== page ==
What is the liver panel test?
The liver panel test involves several tests that check how well your liver is working. These tests are called liver function tests. They are blood tests.
Several different enzymes (proteins) made by the liver are measured in the blood:
- SGOT (serum glutamic oxaloacetic transaminase), also called AST (aspartate aminotransferase)
- SGPT (serum glutamic pyruvic transaminase), also called ALT (alanine aminotransferase)
- LDH (lactate dehydrogenase)
- ALP or AP (alkaline phosphatase, or "alk phos").
In addition to liver enzymes, bilirubin is also measured. Bilirubin is a chemical released into the blood when red blood cells break down. The liver uses bilirubin to make bile.
Why is this test done?
This test is done to see how well your liver is working and to check for liver disease.
How do I prepare for this test?
- There are no special instructions/requirements for the liver function test. Fasting is not required.
- You may need to avoid taking certain medicines before the test because they might affect the test result, please check with your physician to determine if discontinuing medication is necessary. Make sure your health care provider knows about any medicines, herbs, or supplements that you are taking. Don't stop any of your regular medicines without first consulting with your health care provider.
- Talk to your health care provider if you have any questions.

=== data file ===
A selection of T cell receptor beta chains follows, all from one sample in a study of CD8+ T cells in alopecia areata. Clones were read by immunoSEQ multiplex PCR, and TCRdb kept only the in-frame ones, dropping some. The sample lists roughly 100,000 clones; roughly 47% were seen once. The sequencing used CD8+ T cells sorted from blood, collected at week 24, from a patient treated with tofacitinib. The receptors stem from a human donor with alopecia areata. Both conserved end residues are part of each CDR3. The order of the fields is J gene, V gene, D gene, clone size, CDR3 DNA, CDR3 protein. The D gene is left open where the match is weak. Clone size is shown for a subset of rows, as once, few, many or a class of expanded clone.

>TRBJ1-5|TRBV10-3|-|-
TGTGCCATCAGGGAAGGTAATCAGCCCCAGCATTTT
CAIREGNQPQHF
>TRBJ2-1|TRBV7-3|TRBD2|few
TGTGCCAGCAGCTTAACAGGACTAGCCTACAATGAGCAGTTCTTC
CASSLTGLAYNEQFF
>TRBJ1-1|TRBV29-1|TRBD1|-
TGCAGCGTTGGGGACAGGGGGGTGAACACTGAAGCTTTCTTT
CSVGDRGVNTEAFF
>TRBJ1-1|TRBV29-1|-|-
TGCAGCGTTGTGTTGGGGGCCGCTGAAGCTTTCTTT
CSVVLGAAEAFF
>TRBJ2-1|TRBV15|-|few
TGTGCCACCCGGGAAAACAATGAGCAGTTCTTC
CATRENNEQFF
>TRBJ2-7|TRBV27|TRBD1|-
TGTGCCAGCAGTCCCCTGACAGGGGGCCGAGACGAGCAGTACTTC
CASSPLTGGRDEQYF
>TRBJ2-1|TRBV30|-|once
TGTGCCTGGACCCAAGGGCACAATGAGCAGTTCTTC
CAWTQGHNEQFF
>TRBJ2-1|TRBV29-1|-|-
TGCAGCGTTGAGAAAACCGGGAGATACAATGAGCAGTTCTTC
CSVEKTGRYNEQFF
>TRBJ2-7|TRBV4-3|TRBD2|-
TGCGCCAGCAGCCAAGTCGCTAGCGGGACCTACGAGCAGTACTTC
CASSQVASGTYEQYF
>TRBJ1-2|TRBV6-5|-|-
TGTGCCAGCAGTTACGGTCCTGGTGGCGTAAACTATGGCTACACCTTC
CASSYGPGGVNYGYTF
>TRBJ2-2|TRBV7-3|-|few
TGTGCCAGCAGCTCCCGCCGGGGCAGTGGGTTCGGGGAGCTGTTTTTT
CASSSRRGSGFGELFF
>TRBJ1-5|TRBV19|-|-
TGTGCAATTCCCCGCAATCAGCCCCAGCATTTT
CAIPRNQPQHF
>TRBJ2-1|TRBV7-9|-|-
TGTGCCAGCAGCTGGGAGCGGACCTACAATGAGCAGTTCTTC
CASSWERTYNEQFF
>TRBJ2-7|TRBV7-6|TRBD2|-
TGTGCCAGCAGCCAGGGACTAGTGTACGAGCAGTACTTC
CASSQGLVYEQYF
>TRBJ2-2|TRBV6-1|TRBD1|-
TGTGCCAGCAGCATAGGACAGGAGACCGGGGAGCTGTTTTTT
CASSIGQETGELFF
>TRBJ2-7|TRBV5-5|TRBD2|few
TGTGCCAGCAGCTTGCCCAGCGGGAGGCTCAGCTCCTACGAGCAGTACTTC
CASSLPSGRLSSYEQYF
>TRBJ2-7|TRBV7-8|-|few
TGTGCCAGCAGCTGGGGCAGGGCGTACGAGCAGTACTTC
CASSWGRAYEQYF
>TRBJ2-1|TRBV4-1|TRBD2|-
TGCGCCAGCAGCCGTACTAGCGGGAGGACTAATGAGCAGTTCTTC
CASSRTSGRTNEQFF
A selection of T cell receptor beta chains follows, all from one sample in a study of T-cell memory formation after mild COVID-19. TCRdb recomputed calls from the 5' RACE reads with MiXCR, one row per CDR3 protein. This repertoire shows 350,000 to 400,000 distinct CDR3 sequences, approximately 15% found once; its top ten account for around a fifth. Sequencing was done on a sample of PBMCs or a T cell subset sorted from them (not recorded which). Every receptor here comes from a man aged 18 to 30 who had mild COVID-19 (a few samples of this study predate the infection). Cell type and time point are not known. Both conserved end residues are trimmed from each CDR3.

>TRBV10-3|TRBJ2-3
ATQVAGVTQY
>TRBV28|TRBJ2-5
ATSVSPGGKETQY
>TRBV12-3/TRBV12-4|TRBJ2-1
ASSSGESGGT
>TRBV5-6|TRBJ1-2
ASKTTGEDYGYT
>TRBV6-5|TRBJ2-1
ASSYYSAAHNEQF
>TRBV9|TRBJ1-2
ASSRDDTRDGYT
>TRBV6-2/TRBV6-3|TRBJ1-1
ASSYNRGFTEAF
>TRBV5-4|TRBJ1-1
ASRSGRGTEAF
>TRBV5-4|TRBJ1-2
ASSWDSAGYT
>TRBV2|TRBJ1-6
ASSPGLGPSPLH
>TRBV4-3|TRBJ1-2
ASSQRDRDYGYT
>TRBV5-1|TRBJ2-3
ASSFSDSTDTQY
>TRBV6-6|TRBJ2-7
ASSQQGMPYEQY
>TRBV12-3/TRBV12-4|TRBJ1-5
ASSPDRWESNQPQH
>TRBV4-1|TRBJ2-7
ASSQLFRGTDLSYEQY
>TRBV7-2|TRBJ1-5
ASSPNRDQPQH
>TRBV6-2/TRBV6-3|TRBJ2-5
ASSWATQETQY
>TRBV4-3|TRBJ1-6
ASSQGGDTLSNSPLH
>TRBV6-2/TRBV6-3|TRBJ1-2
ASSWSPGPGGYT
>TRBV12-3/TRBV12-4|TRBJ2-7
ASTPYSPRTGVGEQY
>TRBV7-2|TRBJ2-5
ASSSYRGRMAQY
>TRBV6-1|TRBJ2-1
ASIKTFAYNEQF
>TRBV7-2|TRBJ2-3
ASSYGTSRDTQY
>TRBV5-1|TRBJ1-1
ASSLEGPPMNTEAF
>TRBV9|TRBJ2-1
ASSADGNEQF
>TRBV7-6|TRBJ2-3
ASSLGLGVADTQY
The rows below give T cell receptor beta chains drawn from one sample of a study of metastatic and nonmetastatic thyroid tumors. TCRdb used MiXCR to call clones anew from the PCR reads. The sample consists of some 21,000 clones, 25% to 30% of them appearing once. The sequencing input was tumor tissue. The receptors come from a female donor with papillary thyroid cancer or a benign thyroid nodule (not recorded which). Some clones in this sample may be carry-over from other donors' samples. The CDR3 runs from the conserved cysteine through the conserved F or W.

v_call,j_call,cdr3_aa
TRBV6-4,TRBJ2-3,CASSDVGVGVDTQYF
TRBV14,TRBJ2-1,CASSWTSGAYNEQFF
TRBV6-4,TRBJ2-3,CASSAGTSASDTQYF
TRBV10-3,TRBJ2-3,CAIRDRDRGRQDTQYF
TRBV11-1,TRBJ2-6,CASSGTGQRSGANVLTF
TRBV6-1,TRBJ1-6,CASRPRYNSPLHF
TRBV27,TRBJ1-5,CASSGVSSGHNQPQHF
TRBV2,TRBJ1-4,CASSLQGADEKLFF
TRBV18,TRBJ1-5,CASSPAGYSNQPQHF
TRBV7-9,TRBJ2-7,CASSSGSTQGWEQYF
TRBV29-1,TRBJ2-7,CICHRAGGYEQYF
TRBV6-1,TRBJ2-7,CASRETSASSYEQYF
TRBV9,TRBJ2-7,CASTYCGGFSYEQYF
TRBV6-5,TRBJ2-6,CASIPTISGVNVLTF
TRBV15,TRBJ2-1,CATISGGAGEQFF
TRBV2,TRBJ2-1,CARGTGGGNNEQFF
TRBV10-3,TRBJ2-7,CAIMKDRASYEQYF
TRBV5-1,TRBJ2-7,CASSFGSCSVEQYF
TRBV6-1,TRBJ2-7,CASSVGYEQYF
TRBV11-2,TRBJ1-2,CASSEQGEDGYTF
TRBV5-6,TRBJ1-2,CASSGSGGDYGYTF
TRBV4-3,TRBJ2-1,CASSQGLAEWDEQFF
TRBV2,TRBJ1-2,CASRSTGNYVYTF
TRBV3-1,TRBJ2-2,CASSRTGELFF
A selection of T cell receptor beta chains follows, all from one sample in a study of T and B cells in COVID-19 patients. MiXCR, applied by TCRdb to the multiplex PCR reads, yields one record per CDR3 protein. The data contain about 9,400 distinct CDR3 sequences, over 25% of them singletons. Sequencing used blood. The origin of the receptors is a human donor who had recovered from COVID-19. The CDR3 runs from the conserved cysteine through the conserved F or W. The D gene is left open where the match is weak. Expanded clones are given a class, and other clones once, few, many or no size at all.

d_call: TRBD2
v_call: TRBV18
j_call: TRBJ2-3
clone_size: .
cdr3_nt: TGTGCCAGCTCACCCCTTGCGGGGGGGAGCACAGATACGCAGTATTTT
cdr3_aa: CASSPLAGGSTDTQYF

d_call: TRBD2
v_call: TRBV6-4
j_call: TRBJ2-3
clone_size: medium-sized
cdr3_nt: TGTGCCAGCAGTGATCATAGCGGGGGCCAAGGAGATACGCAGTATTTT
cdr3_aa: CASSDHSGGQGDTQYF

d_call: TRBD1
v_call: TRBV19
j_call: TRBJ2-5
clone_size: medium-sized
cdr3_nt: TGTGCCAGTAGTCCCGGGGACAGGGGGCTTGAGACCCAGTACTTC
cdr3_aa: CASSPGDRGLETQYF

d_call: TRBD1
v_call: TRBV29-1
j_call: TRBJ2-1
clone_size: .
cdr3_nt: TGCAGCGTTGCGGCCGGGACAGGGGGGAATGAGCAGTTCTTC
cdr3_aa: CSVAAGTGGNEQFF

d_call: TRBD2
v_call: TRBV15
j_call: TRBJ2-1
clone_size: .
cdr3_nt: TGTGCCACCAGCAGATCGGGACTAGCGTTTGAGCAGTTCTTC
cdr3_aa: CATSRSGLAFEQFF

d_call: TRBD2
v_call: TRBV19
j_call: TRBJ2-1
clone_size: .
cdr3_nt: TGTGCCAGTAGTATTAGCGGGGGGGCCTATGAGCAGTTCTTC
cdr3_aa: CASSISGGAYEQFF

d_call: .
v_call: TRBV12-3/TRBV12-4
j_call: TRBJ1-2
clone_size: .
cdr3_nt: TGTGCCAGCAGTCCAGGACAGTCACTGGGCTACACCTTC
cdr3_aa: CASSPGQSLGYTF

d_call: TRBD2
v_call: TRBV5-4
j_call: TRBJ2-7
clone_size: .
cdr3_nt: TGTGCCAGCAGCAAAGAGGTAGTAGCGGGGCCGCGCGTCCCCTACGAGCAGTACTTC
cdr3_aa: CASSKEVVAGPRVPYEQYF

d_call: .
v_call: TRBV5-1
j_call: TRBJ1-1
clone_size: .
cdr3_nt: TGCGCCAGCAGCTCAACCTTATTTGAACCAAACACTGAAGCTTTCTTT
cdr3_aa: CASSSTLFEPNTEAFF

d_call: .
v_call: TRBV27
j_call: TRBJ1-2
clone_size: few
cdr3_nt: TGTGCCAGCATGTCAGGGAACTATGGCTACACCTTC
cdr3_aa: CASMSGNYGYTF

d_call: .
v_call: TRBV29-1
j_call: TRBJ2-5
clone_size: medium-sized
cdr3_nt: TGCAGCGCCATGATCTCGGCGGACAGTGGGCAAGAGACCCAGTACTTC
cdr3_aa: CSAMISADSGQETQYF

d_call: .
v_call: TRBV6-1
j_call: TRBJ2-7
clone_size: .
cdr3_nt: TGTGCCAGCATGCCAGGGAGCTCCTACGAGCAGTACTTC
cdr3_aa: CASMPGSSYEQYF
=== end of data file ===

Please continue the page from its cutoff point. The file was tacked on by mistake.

How is the test done?
A small amount of blood is taken from your arm with a needle. The blood is collected in tubes and sent to a lab.
Having this test will take just a few minutes of your time. There is no risk of getting AIDS, hepatitis, or any other blood-borne disease from this test.
How will I get the test results?
Ask your heath care provider when and how you will get the result of your test.
What do the test results mean?
The results of your liver function tests may not be normal if:
- You are taking medicine that is causing liver problems.
- You have an infection that is affecting your liver.
- You have a blockage in the liver or gallbladder. For example, gallstones might cause a blockage.
These tests for enzymes are most often done to look for liver problems, but the enzymes are produced in other parts of the body as well. For example, ALP is also made by the bones. This means that sometimes abnormal results of this test may be caused by conditions or diseases in parts of the body other than the liver. You may need to have more blood tests to find out which part of the body the extra enzyme is coming from.
Results that are lower than normal are usually not a cause for concern.
What if my test results are not normal?
Test results are only one part of a larger picture that takes into account your medical history and current health. Sometimes a test needs to be repeated to check the first result. Talk to your health care provider about your result and ask questions.
If your test results are not normal, ask your health care provider:
- if you need additional tests
- what you can do to work toward normal values
- when you need to be tested again.